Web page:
This week, our partnership with game criticism site Critical Distance brings us picks from Joe Köller on topics ranging from depictions of grief and loss in games to the legacy of Metal Gear Solid.
The Leaf, Still Green
On Medium, Gabby DaRienzo talks about death positivity, and looks at several videogame examples that are in accordance with its philosophy of accepting mortality:
There’s a relatively new movement that’s slowly gaining popularity called death positivity (or “death acceptance”) that is encouraging people to face their own mortalities and to be open to talking about death, addressing it, and demystifying it. The movement was started by a group of young morticians whose goal is to lift the veil on death, and encourage us to explore our thoughts, feelings, and fears about mortality.
In a similar vein, Ashley Barry talks about death, deathcare and grief on The Mary Sue, using Final Fantasy X's Yuna as one of her examples (Content Warning: suicide):
In Final Fantasy X, a game about a woman’s pilgrimage and a blob-like monster that terrorizes her world, Yuna, the heroine, is so much more than a summoner. There’s an important scene in which Yuna performs a sending, a ritual that puts the dead to rest. As Yuna dances atop the water’s surface, a group of coffins bobbing just beneath her, there’s an incredible display of grief from the crowd encircling her. One woman clutches her stomach as she sobs while another collapses to her knees.
Yuna has fostered a safe space where open grieving is accepted and encouraged.
On a more figurative note, Owen Vince takes a very detailed look at the life and death of urban environments.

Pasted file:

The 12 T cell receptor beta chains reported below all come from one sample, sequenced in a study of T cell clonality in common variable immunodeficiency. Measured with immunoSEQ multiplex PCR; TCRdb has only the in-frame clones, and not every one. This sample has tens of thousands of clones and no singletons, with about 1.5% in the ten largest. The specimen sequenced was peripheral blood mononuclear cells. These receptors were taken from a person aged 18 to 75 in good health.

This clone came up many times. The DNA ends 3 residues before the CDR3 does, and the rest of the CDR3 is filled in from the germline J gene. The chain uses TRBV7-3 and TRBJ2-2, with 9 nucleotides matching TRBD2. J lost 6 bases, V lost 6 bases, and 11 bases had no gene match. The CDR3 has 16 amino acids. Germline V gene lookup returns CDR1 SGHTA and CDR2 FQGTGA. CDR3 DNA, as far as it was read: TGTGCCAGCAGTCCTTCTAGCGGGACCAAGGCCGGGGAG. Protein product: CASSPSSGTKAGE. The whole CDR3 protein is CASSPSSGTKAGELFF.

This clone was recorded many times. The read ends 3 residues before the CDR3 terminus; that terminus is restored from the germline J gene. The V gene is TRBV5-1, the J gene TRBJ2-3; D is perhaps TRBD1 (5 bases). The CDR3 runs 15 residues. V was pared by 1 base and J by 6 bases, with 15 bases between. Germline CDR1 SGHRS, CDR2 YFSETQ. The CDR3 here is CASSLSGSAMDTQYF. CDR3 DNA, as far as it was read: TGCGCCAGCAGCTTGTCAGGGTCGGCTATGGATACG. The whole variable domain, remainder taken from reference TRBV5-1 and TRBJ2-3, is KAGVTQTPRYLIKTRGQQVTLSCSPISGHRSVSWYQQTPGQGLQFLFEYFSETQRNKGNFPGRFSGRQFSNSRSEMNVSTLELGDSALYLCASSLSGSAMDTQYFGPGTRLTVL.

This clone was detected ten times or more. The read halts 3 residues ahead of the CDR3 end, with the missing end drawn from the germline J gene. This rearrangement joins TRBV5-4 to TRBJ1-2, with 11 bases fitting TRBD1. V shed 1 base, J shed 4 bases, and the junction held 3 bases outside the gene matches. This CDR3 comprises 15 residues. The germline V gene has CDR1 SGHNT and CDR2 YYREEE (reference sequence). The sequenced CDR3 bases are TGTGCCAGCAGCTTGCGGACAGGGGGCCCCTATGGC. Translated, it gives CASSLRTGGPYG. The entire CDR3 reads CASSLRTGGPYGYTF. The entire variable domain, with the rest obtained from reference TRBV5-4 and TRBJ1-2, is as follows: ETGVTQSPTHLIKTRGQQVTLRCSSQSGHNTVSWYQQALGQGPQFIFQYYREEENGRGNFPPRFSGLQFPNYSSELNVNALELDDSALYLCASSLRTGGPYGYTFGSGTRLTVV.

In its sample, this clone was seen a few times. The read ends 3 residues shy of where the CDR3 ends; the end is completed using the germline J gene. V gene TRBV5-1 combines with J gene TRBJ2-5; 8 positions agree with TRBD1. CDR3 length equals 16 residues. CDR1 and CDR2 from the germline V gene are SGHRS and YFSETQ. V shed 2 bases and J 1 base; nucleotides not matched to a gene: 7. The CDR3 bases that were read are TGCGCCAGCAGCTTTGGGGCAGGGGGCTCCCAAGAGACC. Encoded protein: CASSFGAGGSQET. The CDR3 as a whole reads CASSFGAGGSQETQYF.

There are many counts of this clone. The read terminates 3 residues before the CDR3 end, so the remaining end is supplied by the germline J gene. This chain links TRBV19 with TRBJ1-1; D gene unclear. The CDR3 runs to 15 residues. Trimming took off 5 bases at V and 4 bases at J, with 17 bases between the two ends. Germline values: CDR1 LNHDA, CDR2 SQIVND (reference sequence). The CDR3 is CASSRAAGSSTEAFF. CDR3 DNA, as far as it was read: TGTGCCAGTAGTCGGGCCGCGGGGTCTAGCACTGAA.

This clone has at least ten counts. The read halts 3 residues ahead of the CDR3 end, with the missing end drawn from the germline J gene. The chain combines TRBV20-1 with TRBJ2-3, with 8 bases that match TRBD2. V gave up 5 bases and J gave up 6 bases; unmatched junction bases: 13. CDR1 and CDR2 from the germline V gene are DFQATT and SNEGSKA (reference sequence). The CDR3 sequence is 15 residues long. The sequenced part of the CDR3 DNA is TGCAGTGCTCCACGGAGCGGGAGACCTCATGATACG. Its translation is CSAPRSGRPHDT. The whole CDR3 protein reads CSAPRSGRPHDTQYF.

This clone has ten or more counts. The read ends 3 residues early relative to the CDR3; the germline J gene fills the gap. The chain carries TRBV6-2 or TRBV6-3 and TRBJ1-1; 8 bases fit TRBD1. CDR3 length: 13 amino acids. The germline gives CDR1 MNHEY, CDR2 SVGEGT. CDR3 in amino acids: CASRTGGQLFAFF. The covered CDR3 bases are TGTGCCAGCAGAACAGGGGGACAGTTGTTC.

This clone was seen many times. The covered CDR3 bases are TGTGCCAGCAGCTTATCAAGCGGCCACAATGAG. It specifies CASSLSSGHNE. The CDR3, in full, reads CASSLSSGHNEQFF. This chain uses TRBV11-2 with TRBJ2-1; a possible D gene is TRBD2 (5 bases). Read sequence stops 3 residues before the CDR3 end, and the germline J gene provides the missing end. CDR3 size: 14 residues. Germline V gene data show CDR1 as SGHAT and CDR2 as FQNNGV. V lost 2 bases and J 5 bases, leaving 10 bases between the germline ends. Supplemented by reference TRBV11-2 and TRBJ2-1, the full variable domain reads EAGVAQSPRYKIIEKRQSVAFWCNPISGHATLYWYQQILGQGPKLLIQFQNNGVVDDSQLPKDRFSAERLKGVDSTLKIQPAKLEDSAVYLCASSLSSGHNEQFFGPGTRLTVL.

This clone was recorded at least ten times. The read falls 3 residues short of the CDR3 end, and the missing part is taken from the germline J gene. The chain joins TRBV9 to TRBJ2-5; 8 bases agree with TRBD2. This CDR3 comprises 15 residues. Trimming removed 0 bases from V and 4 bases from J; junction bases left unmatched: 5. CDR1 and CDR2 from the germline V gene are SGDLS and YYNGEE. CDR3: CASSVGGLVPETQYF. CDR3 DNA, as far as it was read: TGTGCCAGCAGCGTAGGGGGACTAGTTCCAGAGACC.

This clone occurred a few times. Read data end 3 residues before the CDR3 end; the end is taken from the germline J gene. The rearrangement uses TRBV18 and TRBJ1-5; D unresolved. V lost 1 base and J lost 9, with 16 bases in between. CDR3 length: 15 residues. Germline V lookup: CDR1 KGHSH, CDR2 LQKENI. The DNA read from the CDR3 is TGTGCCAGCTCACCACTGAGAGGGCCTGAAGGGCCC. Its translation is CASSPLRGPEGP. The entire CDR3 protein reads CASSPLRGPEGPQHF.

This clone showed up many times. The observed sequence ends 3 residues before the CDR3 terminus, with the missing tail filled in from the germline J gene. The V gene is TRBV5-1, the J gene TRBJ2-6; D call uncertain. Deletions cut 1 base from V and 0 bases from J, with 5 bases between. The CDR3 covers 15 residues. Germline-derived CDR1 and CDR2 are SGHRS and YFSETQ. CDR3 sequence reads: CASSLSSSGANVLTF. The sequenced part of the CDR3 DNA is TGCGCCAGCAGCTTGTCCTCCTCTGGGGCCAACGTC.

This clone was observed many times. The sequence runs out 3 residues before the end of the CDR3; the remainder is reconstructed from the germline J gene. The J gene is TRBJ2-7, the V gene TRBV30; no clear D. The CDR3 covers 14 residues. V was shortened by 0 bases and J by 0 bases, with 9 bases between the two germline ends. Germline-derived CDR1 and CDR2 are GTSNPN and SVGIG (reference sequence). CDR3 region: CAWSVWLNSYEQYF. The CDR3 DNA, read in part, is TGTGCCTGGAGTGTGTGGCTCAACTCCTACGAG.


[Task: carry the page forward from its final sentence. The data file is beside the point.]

It's mutual. Free market!
Jake Muncy proposes that GTA IV is perhaps Rockstar's best effort at storytelling, because it deliberately eschews any upwards mobility for its protagonist Niko Bellic:
He might have earned some money, doing things he’d rather not discuss, and a few houses to his name off the backs of those he’s killed. But he’s gained no status and no real place to call his own, just a ledger of ugly acts and the untimely deaths of people he’s cared about. Niko Bellic’s story is a cynical one, Rockstar’s blatant evisceration of the American dream from the perspective of an outsider for whom that dream has no place.
Kent Sheely talks about game cloning as an instance of remix culture, looking at some variations of the popular Five Nights at Freddy's series.
Ashly and Anthony Burch recently published a book on Metal Gear Solid, and our own Cameron Kunzelman helpfully provides a review.
Elsewhere, Jake Muncy talks about the series' VR missions as the root of the recently released Volume.
If, like me, you don't know the first thing about any of these games, you might appreciate Aoife Wilson's spoilerific plot summary (video).
Speaking of weird mechs, Stephen Beirne has a new Two Minute Game Crit about Zone of the Enders 2 and AI (video).
And Then There Were Videogames...
On Gamasutra, Dave Hagewood gives a Game Design Deep Dive on rocket flying in everybody's favorite soccer car (soccar?) game, Rocket League.
Our own Riley MacLeod has compiled a lovely list of queer Let's Players you should watch.
In a swift one-two of truth punches about mental illness, FemHype's Pluto talks about trauma in Life is Strange (Content Warning: discussion of abuse), while FemHype's Lindsay uses Dark Souls as an allegory for depression.
Carli Velocci has created an excellent primer on the Twine genre of gender horror for Bitch Media.
Over on Offworld, Christina Xu looks at some of the gaming lingo that has bled into Chinese vernacular. Speaking of language, Jenni Goodchild's VideoBrains talk about gaming's language problem (based on this post from last year) is now available online (video).
Must Someday Fall
That's about it for this week folks!
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